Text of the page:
“To all my non-nor cal, wine loving peeps: the price of good wine is going up!”
It was accompanied by a picture of a private wine cellar with bottles littered all over the floor, and a shared post indicating that an earthquake had occurred.
My initial reaction was anger. How could anyone be more concerned with the price of wine than, say, whether anyone had been injured… or killed… in the earthquake?
I would have immediately “un-friended” this person except, like I said, he is a “friend of a friend”… so all I could do was navigate away from his mindless post and seek out some dependable sources.
In California wine country, there is no more dependable source than Jim Caudill, who handles P.R. for Napa Valley’s Hess Collection winery. This was his initial post on the earthquake:
“Big time earthquake 3:19… checking for damage… felt gnarly.”
Before long, Jim was re-tweeting and posting pictures from other friends in the industry: a full aisle of broken wine bottles at the Safeway store in American Canyon, believed to be the epicenter of the 6.1 magnitude quake… building damage in downtown Napa… various shots from the Napa Register.
But it was still too early to fully understand the extent of the damage. Jim had been in contact with fellow Hess employees, though, and posted this update:
“We do have some damage on Mount Veeder in our cellars, will need to wait on Mother Nature to turn on a bit more light to fully grasp the extent of our damage…updates to come. Many of our colleagues who live nearby, especially below the winery in Brown’s Valley, report extensive damage to glassware, dishes and such, but so far, all are shaken (stirred too) but fine. We’re all nervously laughing and smiling, but saying prayerful thanks that no one has been hurt. We learn to live with it, but it’s serious stuff that we plan for.”
Not long thereafter, as the light of day revealed just how much damage the earthquake had done, Jim posted this:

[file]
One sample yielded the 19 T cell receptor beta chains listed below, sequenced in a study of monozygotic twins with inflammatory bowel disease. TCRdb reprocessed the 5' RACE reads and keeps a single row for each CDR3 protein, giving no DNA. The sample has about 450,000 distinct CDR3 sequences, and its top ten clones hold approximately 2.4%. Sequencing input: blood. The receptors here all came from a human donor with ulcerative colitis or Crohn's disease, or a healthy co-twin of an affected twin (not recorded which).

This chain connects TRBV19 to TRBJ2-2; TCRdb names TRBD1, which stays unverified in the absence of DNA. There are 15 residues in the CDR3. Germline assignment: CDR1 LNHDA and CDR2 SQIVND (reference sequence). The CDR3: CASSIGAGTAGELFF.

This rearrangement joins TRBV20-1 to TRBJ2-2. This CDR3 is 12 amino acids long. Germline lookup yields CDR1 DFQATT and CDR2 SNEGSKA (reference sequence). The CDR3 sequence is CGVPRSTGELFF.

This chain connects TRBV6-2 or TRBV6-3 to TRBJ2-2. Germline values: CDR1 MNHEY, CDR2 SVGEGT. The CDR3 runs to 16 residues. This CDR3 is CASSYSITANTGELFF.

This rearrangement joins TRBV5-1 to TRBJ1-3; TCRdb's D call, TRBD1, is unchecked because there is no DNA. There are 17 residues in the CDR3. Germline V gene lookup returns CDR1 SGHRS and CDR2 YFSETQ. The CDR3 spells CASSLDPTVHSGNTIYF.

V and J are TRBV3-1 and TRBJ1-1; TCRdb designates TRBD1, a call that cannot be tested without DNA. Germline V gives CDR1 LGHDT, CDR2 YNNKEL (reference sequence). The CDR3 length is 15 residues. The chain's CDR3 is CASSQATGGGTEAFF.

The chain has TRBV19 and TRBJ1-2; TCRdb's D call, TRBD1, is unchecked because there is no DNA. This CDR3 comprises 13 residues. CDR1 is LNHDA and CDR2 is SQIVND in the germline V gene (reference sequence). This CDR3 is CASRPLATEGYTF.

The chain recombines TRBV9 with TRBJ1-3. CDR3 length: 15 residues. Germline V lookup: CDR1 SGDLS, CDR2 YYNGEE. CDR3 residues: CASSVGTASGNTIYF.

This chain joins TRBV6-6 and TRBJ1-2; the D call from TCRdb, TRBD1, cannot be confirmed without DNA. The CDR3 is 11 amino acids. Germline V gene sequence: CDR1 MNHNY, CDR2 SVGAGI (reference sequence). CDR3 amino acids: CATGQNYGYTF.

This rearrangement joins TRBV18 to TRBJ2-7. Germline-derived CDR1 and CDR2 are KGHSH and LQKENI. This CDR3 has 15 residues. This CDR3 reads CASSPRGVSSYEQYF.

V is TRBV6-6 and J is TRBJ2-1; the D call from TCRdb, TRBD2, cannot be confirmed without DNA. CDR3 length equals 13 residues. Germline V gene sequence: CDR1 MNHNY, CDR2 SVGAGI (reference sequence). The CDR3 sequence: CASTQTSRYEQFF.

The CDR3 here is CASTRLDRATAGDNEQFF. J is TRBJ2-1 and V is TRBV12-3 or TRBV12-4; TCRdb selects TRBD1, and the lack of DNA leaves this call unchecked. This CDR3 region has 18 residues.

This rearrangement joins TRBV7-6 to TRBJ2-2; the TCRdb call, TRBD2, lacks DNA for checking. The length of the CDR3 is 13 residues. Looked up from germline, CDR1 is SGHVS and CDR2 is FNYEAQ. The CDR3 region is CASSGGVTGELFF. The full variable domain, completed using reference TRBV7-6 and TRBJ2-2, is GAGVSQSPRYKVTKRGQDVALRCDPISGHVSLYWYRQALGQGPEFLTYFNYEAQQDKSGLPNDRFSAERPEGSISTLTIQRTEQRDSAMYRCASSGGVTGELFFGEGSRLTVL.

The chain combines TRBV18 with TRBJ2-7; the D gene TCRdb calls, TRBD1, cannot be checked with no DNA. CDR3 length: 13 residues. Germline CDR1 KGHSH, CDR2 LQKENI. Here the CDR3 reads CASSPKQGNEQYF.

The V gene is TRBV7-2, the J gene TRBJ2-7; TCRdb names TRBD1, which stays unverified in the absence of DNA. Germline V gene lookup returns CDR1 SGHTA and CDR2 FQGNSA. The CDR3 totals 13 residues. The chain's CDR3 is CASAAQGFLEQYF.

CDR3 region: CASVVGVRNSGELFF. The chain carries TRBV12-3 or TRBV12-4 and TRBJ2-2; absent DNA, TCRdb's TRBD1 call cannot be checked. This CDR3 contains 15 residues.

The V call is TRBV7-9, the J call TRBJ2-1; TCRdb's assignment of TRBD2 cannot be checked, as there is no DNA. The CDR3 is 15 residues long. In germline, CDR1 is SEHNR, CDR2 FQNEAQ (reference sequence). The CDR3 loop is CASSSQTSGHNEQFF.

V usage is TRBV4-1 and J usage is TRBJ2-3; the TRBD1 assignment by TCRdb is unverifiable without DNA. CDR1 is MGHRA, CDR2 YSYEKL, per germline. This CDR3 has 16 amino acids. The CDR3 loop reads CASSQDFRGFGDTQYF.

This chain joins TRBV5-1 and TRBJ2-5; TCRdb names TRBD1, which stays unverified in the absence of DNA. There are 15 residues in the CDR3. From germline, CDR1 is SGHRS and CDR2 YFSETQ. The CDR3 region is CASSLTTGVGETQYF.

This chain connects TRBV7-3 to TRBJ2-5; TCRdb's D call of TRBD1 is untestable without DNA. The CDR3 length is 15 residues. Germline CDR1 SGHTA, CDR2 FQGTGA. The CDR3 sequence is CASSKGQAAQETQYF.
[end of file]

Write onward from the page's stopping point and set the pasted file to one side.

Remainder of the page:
“As a result of damage here on our Mount Veeder home, the Visitor’s Center will be closed initially on Monday and Tuesday while we assess damage and make some repairs. Thank you for your understanding and patience, we hope to be open for your visits mid-week.”
Then came a series of stunning photos: winery artwork knocked over… a floor covered with glass — glass that used to be 300 Champagne flutes… barrels thrown off racks, some shattered.
By day’s end, similar stories were being told and scenes repeated up and down the valley. The biggest earthquake to hit Northern California in 25 years had, quite obviously, resulted in extensive damage — quite possibly changing the lives of hundreds of people forever.
And yet all some could think about in the first minutes after the quake was the possibility of the price of wine going up.
– – – – –
We’ll have more on the earthquake tomorrow, and we’ll explain why the price of wine is NOT likely to go up as a result of the quake. Then on Wednesday, we’ll offer some advice on how you can better protect the wine bottles you have in your home.
Meanwhile, we send good thoughts to Jim Caudill and all of our other friends in North Coast wine country. We hope your facilities escaped with only minor damage, but most of all, we hope all of you are safe.